It may be easy for us to get emotionally worked up as a result of the intensive media coverage of the Covid-19 pandemic, along with the unprecedented implementation of lockdowns worldwide, and think that Covid-19 is the world’s only health challenge. But of course, medical professionals are also silently fighting battles against other deadly diseases, and it is vital not to lose sight of that fact. In particular, cell and gene therapies have increasingly emerged as a promising treatment option for a myriad of complex clinical conditions. These may include genetic disorders that arise from malignant mutations in our DNA, such as cancer and sickle-cell disease, as well as non-genetically acquired diseases, such as Ebola, the human immunodeficiency virus (HIV) and the bubonic plague.
Another widespread and lethal disease is cancer. According to the WHO, 19 million people became ill with cancer worldwide in 2019. Of these 19 million, 10 million died from it. Compare these mind-boggling numbers with those of Covid-19 deaths, currently under one million.
The grim statistics notwithstanding, research shows an encouraging trend of a gradually declining number of people dying from cancer over the years, although the incidence of the disease is markedly on the rise worldwide. This reversal in mortality rate is primarily made possible thanks to the tremendous medical progress in diagnosis and treatment through a combination of gene therapy, precision medicine and artificial intelligence.
Through artificial intelligence, new relationships between tumour genes, cancer growth and specific drugs can be determined by churning through millions of genetic data and patient outcomes. It may thus be a thing of the past that cancer patients receive a one-size-fits-all regime of chemotherapy and radiation. Instead, doctors are increasingly turning to precision medicine to offer personalised solutions based on genetic tests, which are derived from both the patients and the cancer tumour. This way, the medical specialists can determine the exact drugs or treatments that offer the best chance of survival for patients.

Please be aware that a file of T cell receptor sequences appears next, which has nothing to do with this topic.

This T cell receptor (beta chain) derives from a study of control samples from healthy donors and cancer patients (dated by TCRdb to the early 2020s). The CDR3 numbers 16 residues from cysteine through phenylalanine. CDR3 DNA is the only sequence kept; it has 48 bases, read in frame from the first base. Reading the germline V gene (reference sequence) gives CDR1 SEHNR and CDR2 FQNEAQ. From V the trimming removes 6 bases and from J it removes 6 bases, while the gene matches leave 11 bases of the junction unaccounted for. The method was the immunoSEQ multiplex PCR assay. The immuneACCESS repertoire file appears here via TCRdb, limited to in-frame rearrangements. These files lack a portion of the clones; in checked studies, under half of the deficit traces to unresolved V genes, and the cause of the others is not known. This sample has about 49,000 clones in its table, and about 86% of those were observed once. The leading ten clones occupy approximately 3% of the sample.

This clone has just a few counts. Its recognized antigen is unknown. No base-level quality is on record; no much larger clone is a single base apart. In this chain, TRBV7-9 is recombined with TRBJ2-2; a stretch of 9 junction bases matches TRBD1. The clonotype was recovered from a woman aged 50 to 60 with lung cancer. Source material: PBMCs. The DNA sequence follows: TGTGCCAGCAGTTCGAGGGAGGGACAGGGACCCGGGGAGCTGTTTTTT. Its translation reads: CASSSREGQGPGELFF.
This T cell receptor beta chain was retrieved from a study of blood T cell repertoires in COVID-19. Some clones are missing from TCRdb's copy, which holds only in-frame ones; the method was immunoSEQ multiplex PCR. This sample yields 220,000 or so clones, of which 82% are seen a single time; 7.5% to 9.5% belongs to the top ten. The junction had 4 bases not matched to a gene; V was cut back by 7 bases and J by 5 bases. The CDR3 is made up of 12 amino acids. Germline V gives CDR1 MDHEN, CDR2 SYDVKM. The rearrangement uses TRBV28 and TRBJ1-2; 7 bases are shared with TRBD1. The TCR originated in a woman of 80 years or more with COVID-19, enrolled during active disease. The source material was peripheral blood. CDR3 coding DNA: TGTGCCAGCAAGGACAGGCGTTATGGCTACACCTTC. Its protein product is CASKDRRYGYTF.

The growing prevalence of chronic diseases associated with the increasing share of the greying population will have profound implications for the healthcare systems for decades to come. It is therefore in this context that assistive technologies that enable healthcare professionals to continuously monitor the health conditions of the elderly should become even more important in the future.
Older patients can benefit in a number of ways from the progressive uptake of digital-health technologies. Not only can healthcare specialists help ageing individuals reduce the likelihood of contracting more severe forms of chronic diseases through the early detection of health abnormalities, but hospital admissions can also be avoided, thereby relieving pressure from healthcare systems and keeping a lid on burgeoning medical costs.
Thanks to digital-health technologies, data related to patients’ blood oxygen saturation, heart rate and blood pressure can be measured via remote monitoring tools such as wearables and be transmitted from the comfort of the patients’ homes to their physicians in real time. In other words, senior citizens no longer have to undertake long journeys to see their medical providers or endure long queues and big crowds at clinics and hospitals for simple medical examinations, especially in countries where geographical constraints, public transport and healthcare systems pose additional challenges.
The road ahead
The future of healthcare will be shaped by favourable structural trends and developments in the industry. In particular, areas that are related to digital health, genomics and extended longevity should see further upside potential over the longer term, given the political tailwinds, momentous demographic forces around the world, the rise of chronic diseases associated with ageing, as well as the growing financial burden of medical care.
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From digital health to genomics – which trends will transform our healthcare systems? We have a look at what lies ahead.